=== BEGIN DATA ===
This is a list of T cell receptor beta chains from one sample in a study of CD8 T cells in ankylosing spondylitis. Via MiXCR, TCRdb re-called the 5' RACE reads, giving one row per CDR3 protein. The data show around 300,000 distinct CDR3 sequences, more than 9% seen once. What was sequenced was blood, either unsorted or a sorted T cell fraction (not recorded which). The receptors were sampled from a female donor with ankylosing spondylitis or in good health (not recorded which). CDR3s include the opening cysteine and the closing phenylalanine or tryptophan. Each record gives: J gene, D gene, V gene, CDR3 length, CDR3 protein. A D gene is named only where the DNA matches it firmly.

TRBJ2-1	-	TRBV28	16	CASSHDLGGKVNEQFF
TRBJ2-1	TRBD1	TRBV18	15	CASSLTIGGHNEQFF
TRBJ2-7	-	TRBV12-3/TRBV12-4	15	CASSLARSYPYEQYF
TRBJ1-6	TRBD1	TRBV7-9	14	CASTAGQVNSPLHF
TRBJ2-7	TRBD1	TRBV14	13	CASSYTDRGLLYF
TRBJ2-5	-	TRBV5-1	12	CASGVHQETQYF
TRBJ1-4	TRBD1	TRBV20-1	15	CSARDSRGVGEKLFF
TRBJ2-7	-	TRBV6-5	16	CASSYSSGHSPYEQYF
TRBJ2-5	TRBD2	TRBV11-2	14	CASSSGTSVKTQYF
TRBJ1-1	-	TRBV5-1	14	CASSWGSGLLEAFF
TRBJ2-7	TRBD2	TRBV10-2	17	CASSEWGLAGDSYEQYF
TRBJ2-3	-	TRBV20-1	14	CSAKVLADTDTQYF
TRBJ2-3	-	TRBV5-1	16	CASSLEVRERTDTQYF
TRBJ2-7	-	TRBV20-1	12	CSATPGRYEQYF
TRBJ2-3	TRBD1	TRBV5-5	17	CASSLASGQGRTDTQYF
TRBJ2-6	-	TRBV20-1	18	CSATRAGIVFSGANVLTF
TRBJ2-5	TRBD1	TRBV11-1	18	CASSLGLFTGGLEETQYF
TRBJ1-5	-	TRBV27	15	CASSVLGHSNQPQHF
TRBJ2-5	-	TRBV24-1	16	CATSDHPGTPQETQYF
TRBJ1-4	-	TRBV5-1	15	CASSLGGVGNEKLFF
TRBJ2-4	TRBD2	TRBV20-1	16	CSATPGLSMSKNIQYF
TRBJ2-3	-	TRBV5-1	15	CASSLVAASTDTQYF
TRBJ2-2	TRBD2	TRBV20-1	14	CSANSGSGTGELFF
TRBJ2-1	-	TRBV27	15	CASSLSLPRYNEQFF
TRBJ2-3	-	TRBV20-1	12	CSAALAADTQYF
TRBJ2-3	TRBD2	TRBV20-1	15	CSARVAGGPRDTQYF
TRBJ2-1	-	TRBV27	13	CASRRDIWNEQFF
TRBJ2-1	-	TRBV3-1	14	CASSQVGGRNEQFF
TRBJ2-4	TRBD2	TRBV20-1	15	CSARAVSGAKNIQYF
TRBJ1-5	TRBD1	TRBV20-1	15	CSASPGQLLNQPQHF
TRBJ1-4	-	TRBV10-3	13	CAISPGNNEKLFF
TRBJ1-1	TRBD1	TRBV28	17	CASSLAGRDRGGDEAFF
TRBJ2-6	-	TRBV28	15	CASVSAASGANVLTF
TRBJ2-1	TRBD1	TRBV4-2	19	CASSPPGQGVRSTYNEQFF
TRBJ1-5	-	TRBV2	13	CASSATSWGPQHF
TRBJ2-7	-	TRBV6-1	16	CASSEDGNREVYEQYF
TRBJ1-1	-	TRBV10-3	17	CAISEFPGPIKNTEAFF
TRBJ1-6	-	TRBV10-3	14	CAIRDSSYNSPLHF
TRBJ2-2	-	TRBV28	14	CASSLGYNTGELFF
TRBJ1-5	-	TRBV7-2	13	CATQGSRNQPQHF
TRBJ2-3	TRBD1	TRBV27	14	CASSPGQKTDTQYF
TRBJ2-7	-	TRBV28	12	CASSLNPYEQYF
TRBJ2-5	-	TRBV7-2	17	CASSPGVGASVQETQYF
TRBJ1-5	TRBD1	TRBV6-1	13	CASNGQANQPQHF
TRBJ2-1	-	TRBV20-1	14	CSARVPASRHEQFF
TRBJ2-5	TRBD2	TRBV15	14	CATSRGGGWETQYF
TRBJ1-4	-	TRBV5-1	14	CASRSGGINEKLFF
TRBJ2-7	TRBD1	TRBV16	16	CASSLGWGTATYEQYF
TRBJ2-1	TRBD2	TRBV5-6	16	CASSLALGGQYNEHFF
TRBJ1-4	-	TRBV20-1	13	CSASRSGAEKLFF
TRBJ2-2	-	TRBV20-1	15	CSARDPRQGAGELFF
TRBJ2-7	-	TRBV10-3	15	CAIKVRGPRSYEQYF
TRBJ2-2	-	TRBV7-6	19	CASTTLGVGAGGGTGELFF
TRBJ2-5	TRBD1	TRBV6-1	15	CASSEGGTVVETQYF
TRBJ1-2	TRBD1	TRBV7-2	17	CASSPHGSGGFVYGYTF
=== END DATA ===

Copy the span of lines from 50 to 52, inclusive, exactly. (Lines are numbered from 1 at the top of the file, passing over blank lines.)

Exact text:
TRBJ2-1	TRBD2	TRBV5-6	16	CASSLALGGQYNEHFF
TRBJ1-4	-	TRBV20-1	13	CSASRSGAEKLFF
TRBJ2-2	-	TRBV20-1	15	CSARDPRQGAGELFF